Hardcover Smyth-sewn casebound book, with jacket
128 pages with more than 100 full-color reproductions. Includes Index of Artworks and Chronology
Size: 10 x 10 in.
Eric Wert’s flowers, fruits, and vegetables are the stuff of a florist’s or farmer’s perfection—objects of incomparable beauty, hyperrealistic, radiant, and arranged in a tumult that’s filled with life. Within this bounty, the artist also recognizes the realities of the garden, forest, and field: snails, slugs, and ants; ladybugs, bees, and butterflies; leaves that decay, petals that fall, fruits that bruise, and vegetables that scar. These things come from the soil and, given time, there they will return with the rest of us. What remains beyond everything is the painting.
Commentary on the wondrous nature of life and death, Wert’s compositions also exist within the tradition of still life, taking cues from masters such as Rachel Ruysch, Henri Fantin-Latour, Ambrosius Bosschaert, Jan Davidsz. de Heem, and more. His backdrops—intricate tapestries rendered with historical accuracy—support each disheveled bouquet and overflowing centerpiece in form, color, and mood.
Born in 1976 and raised in Oregon on twenty-five acres of tree- and critter-filled land, Wert developed an observant eye for the details amidst a visual onslaught. His studies at the School of the Art Institute of Chicago led to work as a scientific illustrator at the Field Museum of Natural History. After earning an MFA from Northwestern University, the artist began to create the paintings documented here: a body of work that establishes Wert as a modern master.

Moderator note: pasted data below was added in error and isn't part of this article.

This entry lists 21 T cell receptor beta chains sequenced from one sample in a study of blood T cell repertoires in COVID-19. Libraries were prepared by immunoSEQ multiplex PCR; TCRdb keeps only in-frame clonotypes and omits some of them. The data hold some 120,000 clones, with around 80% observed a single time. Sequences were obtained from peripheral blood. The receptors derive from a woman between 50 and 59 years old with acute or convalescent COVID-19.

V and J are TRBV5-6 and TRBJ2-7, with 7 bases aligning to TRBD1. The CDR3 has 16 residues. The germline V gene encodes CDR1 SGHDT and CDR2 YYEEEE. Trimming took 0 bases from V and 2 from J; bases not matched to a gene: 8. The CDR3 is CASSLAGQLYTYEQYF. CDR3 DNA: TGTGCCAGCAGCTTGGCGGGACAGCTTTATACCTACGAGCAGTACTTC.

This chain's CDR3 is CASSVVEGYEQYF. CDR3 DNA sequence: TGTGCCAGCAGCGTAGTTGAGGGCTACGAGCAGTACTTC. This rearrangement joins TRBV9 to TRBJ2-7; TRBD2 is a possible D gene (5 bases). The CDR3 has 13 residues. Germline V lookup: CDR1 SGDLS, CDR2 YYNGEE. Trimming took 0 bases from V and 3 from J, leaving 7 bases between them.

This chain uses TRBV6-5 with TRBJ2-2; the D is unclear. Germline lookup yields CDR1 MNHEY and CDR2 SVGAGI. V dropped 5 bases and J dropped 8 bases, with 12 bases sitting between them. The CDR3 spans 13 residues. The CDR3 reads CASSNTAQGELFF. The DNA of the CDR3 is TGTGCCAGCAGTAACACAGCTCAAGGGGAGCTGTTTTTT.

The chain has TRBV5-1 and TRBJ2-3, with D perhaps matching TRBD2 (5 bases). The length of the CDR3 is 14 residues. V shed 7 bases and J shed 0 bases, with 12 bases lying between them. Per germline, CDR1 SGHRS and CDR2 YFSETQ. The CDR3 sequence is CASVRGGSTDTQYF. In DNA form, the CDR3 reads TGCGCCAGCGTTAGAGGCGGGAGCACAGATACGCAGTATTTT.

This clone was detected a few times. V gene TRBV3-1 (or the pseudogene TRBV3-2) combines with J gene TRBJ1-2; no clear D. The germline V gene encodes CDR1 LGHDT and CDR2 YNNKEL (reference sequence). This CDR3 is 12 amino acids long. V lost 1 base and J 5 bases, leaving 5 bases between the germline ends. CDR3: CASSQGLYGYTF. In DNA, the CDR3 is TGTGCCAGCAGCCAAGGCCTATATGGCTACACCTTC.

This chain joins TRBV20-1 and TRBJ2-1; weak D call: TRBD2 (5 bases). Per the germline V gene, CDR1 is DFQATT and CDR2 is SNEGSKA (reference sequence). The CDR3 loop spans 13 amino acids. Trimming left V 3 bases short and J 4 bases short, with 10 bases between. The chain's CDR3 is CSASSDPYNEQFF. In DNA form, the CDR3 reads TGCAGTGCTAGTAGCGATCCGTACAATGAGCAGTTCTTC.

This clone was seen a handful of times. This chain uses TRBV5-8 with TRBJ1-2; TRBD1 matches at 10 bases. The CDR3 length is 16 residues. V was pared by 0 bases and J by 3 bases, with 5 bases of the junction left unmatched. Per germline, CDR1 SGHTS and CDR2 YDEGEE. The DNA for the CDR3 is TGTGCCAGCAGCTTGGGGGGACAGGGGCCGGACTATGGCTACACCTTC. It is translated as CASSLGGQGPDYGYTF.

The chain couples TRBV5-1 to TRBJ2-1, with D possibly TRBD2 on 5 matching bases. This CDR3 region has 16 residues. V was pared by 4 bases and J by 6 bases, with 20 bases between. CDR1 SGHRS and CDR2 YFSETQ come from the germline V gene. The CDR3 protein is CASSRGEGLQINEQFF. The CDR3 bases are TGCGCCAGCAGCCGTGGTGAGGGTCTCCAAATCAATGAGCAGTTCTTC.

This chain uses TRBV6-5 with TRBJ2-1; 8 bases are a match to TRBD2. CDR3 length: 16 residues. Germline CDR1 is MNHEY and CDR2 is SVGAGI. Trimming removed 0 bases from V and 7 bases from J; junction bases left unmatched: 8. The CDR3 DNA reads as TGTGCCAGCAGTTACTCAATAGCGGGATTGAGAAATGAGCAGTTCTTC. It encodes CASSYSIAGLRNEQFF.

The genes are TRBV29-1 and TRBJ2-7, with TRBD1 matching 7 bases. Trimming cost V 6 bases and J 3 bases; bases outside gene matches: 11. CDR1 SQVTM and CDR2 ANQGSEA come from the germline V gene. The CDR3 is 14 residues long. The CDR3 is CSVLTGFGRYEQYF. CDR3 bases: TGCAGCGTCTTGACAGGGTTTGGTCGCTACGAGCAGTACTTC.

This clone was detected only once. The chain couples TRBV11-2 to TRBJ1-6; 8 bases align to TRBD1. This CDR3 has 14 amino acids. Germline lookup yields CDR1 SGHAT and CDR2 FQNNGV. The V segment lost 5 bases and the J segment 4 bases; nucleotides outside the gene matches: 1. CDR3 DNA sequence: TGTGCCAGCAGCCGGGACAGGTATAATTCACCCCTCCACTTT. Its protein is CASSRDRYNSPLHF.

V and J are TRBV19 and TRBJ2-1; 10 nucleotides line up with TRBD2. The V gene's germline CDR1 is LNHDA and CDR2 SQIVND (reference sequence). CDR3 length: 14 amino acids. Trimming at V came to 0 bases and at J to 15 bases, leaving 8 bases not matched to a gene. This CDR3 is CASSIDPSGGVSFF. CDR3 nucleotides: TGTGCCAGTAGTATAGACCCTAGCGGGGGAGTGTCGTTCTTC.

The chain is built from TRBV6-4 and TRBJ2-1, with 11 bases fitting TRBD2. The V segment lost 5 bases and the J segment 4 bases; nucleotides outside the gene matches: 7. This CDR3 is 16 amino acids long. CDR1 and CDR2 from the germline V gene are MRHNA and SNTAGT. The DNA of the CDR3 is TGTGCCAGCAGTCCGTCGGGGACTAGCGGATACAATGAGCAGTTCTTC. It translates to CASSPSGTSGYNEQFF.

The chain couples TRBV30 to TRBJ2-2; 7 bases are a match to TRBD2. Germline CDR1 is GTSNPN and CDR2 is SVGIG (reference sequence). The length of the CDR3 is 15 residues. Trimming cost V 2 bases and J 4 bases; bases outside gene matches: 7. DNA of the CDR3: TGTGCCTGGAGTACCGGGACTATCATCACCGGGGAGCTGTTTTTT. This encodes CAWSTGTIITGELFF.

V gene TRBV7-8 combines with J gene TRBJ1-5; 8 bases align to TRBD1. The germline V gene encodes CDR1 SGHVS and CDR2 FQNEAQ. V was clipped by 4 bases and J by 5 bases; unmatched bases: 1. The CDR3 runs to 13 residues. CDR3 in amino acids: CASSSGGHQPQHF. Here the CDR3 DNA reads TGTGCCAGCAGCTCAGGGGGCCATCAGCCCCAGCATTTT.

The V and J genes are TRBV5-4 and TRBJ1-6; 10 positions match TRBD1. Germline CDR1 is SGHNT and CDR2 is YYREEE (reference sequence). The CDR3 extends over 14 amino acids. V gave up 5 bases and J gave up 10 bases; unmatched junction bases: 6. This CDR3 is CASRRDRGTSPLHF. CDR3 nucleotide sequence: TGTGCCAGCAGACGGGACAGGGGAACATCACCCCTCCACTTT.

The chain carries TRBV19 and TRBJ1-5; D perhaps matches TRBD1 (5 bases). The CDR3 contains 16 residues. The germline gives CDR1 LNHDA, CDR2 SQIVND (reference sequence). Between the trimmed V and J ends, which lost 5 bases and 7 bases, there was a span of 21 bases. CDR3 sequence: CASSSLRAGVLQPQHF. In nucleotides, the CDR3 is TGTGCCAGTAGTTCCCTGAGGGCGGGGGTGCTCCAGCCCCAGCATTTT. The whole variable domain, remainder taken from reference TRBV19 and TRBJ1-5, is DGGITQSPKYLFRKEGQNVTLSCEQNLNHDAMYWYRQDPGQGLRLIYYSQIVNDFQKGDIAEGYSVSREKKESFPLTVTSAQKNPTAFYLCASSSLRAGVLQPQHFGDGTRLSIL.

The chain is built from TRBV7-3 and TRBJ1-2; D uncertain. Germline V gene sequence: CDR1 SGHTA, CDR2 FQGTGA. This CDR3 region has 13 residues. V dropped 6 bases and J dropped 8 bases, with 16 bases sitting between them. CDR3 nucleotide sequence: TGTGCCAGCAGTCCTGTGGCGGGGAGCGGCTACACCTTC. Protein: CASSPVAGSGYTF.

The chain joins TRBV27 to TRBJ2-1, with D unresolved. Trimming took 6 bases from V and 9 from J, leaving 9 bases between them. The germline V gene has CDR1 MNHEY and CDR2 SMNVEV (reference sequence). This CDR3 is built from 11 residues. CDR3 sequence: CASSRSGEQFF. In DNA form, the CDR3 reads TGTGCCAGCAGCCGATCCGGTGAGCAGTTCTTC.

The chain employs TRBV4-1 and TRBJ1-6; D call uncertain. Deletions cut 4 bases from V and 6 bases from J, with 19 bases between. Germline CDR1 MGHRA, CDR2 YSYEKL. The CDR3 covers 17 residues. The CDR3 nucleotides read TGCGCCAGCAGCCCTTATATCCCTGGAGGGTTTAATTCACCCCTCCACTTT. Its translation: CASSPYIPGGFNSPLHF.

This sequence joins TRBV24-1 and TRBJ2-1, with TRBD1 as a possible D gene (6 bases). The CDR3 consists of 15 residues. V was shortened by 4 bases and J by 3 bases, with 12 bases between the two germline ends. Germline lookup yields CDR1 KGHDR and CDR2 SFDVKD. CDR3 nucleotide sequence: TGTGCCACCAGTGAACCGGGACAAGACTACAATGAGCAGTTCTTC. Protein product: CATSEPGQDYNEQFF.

Eric Wert: Still Life chronicles the artist’s rise to maturity, from otherworldly graphite drawings of cacti to the stunning oil paintings he is now known for. In essays, critic Richard Speer details Wert’s artistic evolution, and longtime friend Shawn Vandor places Wert’s art within a wider academic and cultural context. Finally, the artist details his meticulous process, providing a rare peek at the way these dripping, tumbling, tangled, restless depictions of flowers and produce are made.
About the Authors
Richard Speer is an art critic, curator, and author based in Portland, Oregon. His essays and reviews have appeared in ARTnews, art ltd., Visual Art Source, Artpulse, Surface Design, Salon, Newsweek, the Los Angeles Times, and the Chicago Tribune. He has written books and catalogue essays about leading modern and contemporary artists, among them Sam Francis, Matt Lamb, Jun Kaneko, Peter Halley, Eva Hild, and Michael Kessler.
Shawn Vandor is a writer living in Portland, Oregon. He has a background in literature and philosophy, having received a bachelor of arts degree from Bard College and a master of fine arts degree from the California Institute of the Arts. He has written at length about the history, policy, and ethics of artificial insemination, as well as a variety of other topics.